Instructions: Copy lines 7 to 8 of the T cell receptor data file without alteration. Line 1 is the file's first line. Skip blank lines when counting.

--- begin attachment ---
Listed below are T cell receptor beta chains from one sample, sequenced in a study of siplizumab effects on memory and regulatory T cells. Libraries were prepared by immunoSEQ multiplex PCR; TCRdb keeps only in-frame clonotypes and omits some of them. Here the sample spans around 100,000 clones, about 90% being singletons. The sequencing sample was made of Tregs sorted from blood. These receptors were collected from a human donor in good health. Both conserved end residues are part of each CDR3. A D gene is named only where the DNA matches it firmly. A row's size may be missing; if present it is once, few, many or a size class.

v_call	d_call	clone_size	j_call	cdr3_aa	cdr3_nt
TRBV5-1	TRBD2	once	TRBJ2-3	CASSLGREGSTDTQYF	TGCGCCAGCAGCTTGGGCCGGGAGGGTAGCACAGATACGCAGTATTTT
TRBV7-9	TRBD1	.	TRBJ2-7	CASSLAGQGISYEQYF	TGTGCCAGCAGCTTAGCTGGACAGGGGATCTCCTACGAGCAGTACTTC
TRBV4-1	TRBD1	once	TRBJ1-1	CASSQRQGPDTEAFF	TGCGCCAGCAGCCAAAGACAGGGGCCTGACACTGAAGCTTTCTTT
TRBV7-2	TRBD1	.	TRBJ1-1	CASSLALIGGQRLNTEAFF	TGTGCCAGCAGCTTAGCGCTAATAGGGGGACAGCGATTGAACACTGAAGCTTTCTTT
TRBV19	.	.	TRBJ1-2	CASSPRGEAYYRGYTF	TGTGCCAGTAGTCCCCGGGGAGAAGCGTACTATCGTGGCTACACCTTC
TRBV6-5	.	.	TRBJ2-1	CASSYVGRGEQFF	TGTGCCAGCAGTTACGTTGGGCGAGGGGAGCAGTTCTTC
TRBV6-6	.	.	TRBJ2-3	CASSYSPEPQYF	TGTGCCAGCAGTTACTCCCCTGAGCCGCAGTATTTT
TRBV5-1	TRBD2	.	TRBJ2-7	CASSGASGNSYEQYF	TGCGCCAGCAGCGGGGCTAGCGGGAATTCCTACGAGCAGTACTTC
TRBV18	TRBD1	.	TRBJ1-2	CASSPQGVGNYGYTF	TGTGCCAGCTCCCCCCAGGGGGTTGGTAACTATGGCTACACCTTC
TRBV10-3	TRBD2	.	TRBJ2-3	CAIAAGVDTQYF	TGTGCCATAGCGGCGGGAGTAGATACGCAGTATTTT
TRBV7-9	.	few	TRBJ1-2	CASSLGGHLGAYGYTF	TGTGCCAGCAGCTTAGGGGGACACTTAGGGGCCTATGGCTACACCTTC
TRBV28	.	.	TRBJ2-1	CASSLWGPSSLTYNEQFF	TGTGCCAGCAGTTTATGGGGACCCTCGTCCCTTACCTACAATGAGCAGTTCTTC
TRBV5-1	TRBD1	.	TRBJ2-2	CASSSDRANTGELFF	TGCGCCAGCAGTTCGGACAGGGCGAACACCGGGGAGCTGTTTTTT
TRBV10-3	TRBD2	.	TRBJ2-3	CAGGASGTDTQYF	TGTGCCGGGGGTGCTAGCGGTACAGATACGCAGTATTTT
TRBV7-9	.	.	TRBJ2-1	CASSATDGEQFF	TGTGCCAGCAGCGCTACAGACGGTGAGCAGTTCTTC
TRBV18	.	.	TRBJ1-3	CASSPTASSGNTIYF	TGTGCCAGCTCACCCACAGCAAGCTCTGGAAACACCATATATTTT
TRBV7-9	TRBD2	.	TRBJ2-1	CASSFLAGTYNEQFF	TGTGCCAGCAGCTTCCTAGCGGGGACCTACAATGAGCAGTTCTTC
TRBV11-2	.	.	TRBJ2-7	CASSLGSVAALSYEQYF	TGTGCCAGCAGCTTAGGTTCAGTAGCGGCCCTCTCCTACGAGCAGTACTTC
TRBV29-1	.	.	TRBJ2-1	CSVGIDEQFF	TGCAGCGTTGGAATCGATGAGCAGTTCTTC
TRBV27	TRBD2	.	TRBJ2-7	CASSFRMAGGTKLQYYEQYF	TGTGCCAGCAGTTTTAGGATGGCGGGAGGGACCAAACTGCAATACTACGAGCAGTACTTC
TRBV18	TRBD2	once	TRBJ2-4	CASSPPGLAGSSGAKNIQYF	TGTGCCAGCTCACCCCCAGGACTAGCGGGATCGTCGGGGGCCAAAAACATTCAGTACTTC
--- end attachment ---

TRBV19	.	.	TRBJ1-2	CASSPRGEAYYRGYTF	TGTGCCAGTAGTCCCCGGGGAGAAGCGTACTATCGTGGCTACACCTTC
TRBV6-5	.	.	TRBJ2-1	CASSYVGRGEQFF	TGTGCCAGCAGTTACGTTGGGCGAGGGGAGCAGTTCTTC